So how can we get at those implicit associations? Clearly, just talking to you won't work. We need to get "underneath" your explicit verbiage in some way. Enter the Implicit Association Test (IAT).

The IAT was developed by Harvard psychologists to test for the strength of implicit associations, good and bad, for different targeted stimuli. The first test assessed Good/Bad associations for race. Since then a whole host of tests are available for attitudes regarding obesity, old age, religion and even your feelings regarding President Bush. You can take one of these many tests by going to Project Implicit at the Harvard host site. Click on the link and take one of the tests. Encourage your friends or church group to do the same and share your experiences.

If you take an IAT you see what it does. It assesses reaction time as you sort a target category (e.g., White faces vs. Black faces) along with an attribute (e.g., Good vs. Bad). What the test reveals in the racial version of the IAT is that, generally for white people, when "Good" attributes are paired with "White" faces our ability to classify is improved (assessed as mean reaction time over the repeated trials) relative to the trials when "Good" attributes are paired with "Black" faces. In other words, we find it easier to associate White/Good and Black/Bad than when we have White/Bad and Black/Good pairings. We implicitly association whiteness with goodness and blackness with badness.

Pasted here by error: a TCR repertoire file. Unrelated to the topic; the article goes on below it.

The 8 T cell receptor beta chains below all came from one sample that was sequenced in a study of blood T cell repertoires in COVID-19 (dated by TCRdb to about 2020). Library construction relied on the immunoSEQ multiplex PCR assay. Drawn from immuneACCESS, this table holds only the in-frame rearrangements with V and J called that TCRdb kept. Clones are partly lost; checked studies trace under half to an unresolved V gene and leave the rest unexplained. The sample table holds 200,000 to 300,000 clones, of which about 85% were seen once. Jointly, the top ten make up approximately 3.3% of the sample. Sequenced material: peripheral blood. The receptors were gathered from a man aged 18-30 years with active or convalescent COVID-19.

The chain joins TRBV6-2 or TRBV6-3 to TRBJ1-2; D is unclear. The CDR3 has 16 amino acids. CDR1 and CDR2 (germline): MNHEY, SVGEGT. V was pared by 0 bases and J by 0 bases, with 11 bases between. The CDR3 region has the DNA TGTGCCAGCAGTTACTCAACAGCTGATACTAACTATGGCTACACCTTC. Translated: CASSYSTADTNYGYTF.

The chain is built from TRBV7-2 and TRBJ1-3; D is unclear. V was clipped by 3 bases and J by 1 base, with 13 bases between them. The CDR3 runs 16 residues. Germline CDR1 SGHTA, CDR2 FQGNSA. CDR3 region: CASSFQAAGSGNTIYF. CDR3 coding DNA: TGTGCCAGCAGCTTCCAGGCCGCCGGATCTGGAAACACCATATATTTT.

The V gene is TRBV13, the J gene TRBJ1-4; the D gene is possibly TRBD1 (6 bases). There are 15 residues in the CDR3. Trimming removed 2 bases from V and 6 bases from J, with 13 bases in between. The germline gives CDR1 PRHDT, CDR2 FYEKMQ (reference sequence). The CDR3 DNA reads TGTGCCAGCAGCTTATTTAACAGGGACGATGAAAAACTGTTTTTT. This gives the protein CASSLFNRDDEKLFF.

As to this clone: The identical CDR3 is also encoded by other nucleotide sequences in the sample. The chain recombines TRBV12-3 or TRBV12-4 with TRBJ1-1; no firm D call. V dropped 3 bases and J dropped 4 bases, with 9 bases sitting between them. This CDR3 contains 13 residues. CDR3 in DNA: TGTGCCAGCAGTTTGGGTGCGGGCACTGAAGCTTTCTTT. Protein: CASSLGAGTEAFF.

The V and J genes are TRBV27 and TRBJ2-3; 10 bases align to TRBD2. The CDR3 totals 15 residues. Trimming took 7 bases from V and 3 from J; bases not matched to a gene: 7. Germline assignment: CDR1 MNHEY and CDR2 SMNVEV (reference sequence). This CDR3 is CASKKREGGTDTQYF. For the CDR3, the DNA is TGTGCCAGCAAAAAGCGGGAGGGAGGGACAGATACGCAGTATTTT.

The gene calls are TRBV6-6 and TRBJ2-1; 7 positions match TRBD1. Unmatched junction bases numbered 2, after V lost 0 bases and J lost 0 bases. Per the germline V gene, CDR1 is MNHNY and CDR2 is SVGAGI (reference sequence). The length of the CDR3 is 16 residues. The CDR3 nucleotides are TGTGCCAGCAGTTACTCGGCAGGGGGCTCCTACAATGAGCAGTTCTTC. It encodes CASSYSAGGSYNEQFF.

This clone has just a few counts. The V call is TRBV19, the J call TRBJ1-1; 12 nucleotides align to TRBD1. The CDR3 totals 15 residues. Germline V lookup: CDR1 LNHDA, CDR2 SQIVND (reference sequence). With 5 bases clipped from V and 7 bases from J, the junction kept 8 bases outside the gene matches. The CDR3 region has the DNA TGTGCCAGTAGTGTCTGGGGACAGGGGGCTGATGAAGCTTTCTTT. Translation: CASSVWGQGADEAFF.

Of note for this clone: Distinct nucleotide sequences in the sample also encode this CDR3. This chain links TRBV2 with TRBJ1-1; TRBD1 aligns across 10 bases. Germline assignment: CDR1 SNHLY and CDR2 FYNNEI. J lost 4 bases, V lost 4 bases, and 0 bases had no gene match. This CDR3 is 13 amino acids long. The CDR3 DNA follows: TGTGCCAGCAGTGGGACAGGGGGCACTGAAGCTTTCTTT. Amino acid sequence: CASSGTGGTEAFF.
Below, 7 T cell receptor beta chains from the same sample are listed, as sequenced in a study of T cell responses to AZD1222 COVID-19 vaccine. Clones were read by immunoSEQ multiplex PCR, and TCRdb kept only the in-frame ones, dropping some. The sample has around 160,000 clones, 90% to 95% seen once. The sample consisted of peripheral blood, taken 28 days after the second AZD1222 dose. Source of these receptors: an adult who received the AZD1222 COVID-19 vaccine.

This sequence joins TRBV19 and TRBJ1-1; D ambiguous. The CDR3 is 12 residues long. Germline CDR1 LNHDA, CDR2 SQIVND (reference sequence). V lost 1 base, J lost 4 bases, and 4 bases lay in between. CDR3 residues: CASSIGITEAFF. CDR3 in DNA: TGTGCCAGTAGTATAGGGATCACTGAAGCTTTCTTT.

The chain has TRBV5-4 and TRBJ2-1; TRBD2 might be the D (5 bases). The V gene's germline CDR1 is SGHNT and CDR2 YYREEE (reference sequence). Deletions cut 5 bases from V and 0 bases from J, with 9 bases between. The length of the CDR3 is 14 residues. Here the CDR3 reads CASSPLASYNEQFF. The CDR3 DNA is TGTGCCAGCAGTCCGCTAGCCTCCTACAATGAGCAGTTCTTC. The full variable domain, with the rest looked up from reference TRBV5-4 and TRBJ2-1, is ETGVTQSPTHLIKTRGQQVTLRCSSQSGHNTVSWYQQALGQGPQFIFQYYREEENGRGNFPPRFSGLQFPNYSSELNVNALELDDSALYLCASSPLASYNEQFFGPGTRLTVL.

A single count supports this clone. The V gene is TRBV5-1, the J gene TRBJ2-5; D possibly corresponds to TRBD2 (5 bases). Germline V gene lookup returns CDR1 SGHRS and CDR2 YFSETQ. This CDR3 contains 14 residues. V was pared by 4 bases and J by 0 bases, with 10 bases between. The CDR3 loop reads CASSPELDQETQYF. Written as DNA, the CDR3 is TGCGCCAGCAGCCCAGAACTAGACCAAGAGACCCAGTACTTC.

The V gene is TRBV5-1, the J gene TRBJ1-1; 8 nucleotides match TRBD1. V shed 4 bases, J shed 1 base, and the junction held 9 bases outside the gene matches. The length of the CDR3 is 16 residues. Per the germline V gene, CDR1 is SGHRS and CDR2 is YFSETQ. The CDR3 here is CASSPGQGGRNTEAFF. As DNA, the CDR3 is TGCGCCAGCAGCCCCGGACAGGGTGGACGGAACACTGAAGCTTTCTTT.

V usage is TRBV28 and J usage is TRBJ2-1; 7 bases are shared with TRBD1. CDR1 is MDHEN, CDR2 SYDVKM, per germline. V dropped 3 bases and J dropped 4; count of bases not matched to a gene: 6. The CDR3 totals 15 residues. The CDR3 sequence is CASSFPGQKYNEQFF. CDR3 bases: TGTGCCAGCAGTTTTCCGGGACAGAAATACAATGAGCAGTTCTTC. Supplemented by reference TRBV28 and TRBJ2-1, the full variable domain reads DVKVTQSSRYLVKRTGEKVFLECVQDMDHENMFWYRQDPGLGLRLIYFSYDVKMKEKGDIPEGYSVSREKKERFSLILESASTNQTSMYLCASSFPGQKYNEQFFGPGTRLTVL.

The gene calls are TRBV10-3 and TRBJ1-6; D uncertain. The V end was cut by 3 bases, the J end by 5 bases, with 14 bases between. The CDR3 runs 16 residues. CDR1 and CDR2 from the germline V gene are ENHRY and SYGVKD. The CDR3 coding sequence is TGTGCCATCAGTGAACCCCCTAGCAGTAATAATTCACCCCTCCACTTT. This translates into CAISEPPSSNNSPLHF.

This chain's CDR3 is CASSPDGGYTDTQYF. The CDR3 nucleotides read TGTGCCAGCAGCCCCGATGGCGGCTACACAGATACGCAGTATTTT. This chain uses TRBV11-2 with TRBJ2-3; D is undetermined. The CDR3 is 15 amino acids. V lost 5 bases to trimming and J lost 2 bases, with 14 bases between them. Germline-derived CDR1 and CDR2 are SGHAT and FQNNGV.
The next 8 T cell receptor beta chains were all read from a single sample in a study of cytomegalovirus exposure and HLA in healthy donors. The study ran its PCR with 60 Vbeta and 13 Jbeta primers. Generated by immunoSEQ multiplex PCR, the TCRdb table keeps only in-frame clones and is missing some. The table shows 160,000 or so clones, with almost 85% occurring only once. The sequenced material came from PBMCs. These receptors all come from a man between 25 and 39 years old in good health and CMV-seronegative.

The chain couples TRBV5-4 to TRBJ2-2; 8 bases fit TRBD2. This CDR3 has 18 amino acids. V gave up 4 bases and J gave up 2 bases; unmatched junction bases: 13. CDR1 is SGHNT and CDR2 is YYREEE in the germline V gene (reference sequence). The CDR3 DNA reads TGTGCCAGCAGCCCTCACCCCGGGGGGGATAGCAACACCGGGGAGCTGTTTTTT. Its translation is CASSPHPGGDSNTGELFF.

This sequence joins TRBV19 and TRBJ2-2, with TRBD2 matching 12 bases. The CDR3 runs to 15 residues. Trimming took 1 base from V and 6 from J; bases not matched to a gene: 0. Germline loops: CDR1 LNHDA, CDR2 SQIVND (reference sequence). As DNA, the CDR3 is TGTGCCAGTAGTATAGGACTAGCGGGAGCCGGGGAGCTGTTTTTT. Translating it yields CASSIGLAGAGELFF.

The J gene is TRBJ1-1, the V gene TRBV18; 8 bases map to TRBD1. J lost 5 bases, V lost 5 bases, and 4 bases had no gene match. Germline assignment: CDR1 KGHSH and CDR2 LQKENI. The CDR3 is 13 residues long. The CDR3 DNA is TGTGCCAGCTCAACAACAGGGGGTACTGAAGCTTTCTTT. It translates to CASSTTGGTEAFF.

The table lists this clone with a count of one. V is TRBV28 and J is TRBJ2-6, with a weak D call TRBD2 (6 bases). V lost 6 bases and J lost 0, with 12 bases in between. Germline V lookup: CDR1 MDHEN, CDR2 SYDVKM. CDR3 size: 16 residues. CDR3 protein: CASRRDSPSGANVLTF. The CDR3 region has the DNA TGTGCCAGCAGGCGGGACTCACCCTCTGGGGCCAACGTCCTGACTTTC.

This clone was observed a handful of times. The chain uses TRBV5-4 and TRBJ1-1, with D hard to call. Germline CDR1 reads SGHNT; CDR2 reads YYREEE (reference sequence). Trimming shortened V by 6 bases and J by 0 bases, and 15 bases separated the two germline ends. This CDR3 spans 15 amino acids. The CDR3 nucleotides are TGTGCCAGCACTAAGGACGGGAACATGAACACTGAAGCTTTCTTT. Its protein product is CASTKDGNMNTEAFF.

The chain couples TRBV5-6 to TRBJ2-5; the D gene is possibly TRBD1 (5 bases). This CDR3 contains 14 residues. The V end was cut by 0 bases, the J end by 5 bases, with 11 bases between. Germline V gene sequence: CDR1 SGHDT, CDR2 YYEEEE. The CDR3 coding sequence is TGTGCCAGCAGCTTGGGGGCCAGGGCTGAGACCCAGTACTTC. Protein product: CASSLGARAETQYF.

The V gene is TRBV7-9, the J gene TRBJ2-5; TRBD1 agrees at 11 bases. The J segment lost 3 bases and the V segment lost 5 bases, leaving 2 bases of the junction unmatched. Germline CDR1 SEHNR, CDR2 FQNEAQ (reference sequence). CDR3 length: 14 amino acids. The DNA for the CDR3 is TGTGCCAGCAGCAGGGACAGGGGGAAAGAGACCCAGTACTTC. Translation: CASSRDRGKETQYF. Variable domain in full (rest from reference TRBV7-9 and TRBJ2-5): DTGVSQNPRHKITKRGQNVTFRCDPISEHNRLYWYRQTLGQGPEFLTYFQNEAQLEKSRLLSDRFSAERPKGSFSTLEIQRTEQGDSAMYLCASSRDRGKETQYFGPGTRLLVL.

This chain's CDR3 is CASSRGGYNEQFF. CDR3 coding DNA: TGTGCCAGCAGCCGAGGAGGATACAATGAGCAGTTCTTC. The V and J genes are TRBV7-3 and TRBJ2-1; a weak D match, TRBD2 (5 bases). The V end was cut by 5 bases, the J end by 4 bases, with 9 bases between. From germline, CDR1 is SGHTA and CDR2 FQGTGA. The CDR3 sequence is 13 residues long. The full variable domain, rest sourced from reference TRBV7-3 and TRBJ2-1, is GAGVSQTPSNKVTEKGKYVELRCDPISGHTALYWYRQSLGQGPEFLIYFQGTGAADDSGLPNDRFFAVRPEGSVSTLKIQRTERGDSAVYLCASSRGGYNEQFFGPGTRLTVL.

What is interesting is that this outcome is hard to overcome by engaging your explicit mental processes. I've taken the test many times. I know what is coming. Yet I can't overcome my implicit associations.

Why am I telling you all this? Well, self-awareness is key to leading a moral life. We might not be able to overcome our implicit associations. But we can become aware of them. And if we become aware of them we can take prophylactic action. To illustrate this I give my students this metaphor:

"You think having a mind is like driving a car. You turn the steering wheel and press the gas and you go where you intend to go. You think choice is like this. That is, you feel like your explicit, conscious awareness governs the direction of your life. But here's the deal. You are not driving an ordinary car. You are driving Herbie the Love Bug. Herbie is your implicit mind, your non-conscious mind. Generally, you (your explicit mind) and Herbie (your implicit mind) want the same thing. But many times Herbie and you disagree. You want to drive to Target but Herbie wants to go to Starbucks. And guess who is going to win that battle? You guessed it. Herbie."

The point of all this is that tests like the IAT help us understand how our minds work. They reveal Herbie to us. And Herbie is powerful. Thus, to lead a moral life we need to be made aware of Herbie's existence and trained in changing or twarting Herbie if Herbie is leading us away from Kingdom goals (as implicit racial bias does). One of my hopes for this blog is that people in the church could come here to learn a little about how they function and then use that knowledge in ways that facilitate a cruciform life.

PS-Since it is a new year, I thought I'd also point out that Herbie is also responsible for why most of us will fail to keep our New Year resolutions...